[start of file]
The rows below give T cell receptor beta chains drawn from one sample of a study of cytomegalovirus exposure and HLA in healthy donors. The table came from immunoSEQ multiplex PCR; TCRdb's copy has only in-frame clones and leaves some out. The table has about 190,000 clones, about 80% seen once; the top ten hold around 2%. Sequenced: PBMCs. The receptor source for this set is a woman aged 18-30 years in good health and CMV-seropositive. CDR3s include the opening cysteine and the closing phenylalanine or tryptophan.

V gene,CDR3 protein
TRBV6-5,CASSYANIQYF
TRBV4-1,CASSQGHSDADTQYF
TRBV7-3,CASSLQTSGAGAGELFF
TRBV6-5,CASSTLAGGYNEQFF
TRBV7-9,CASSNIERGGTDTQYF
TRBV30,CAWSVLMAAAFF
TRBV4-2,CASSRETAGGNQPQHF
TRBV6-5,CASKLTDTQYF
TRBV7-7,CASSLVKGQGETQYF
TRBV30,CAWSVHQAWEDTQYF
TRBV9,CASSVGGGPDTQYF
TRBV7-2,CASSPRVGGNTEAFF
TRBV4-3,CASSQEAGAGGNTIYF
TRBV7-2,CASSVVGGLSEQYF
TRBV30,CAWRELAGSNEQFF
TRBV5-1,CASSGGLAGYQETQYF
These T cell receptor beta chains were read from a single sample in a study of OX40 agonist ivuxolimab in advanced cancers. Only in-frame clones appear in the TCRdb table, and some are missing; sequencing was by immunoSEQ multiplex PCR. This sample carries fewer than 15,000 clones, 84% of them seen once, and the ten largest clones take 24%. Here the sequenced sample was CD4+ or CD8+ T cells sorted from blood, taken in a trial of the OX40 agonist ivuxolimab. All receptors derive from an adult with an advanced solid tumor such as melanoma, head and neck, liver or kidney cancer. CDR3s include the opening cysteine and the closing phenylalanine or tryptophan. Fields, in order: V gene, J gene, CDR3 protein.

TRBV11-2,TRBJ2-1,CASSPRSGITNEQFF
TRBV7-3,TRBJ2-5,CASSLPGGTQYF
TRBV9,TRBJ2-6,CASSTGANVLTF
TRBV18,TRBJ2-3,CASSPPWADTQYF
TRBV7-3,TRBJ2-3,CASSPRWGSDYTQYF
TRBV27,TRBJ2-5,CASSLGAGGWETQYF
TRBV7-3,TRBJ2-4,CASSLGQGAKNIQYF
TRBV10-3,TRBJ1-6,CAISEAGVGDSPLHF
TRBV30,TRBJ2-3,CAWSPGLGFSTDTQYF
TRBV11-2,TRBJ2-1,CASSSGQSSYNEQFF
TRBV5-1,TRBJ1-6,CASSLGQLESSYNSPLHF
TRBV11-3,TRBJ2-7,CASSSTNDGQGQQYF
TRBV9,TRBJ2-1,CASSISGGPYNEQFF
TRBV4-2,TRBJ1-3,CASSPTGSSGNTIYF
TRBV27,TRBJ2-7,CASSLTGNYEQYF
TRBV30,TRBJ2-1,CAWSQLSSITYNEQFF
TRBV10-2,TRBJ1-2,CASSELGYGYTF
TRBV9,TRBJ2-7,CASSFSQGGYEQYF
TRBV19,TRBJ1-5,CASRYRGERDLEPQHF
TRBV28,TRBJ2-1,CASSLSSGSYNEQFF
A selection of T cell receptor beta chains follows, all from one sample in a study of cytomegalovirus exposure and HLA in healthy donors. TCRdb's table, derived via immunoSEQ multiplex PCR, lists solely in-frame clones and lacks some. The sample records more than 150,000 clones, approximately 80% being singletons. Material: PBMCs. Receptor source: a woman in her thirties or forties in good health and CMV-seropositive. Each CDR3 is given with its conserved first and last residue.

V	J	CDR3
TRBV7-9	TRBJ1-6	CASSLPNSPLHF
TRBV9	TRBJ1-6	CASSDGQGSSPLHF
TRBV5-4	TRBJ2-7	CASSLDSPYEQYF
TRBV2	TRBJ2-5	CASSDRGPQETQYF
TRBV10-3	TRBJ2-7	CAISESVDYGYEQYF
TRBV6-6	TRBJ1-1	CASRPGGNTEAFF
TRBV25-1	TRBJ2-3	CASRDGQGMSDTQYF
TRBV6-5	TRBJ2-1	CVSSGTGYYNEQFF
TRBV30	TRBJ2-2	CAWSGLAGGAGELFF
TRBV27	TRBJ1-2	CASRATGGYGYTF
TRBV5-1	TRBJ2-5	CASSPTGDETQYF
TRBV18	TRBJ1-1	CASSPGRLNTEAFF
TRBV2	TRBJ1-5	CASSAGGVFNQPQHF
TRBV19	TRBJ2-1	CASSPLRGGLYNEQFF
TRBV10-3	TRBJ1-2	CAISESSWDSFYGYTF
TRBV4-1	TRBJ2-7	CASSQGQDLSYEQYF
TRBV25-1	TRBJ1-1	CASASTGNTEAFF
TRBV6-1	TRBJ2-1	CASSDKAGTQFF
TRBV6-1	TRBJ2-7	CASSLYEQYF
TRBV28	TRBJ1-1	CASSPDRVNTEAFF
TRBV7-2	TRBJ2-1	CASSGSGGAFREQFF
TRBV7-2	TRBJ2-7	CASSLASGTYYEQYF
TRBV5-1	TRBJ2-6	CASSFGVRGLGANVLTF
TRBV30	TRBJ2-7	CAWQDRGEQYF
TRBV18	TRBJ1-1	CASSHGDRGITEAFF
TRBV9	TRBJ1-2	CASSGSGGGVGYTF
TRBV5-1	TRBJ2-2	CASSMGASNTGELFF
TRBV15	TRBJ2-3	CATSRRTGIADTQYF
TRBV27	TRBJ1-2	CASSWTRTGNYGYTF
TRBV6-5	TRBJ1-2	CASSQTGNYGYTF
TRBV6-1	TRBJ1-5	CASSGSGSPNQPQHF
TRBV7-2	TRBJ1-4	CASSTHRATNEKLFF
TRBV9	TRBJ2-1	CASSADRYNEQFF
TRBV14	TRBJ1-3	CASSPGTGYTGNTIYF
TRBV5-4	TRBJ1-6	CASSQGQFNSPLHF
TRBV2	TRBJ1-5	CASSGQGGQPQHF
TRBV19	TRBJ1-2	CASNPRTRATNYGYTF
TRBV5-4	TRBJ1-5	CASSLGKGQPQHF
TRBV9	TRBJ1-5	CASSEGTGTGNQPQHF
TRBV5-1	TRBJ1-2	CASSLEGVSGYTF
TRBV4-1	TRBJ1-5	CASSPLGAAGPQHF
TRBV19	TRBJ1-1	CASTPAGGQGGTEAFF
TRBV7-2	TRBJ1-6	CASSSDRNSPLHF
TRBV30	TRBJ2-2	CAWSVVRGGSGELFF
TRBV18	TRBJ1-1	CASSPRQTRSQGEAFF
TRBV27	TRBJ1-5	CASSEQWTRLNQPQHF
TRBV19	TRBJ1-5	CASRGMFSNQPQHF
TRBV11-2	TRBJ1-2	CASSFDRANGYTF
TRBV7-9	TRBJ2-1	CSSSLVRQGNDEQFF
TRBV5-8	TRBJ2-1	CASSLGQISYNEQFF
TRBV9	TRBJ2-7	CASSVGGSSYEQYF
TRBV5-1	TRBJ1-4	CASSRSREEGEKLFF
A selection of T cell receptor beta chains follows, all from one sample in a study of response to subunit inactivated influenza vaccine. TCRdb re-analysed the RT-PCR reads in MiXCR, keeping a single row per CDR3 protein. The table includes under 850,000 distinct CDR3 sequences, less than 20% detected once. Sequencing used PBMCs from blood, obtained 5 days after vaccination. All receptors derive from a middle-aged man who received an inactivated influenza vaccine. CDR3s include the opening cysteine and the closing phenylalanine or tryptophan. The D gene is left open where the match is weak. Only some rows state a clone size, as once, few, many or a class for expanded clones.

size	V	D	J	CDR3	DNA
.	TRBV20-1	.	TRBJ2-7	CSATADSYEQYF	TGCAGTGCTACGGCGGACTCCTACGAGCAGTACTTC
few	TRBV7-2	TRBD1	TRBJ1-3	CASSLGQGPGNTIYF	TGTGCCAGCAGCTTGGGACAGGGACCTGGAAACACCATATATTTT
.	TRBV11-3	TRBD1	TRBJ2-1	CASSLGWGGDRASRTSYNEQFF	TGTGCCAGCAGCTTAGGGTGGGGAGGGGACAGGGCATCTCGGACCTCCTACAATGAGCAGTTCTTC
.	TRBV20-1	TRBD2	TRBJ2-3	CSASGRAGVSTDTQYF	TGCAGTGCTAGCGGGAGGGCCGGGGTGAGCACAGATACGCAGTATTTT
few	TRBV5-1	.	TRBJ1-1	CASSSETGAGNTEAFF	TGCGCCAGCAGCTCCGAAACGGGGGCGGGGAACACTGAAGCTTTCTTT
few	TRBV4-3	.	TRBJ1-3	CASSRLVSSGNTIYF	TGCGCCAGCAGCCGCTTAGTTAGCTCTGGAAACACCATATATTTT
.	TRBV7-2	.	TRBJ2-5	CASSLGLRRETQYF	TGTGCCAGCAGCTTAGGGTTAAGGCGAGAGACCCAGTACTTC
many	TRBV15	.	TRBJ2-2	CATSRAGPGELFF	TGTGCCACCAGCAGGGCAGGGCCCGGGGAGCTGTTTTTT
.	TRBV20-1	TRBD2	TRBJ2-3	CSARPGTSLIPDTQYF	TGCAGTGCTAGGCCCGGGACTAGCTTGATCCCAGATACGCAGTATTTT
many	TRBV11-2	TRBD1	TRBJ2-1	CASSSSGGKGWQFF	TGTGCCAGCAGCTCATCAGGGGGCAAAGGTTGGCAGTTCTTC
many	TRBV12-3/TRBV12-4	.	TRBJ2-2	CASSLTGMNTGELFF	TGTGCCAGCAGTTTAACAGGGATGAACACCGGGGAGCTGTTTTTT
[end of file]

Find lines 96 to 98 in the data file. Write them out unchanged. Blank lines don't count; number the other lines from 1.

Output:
.	TRBV20-1	.	TRBJ2-7	CSATADSYEQYF	TGCAGTGCTACGGCGGACTCCTACGAGCAGTACTTC
few	TRBV7-2	TRBD1	TRBJ1-3	CASSLGQGPGNTIYF	TGTGCCAGCAGCTTGGGACAGGGACCTGGAAACACCATATATTTT
.	TRBV11-3	TRBD1	TRBJ2-1	CASSLGWGGDRASRTSYNEQFF	TGTGCCAGCAGCTTAGGGTGGGGAGGGGACAGGGCATCTCGGACCTCCTACAATGAGCAGTTCTTC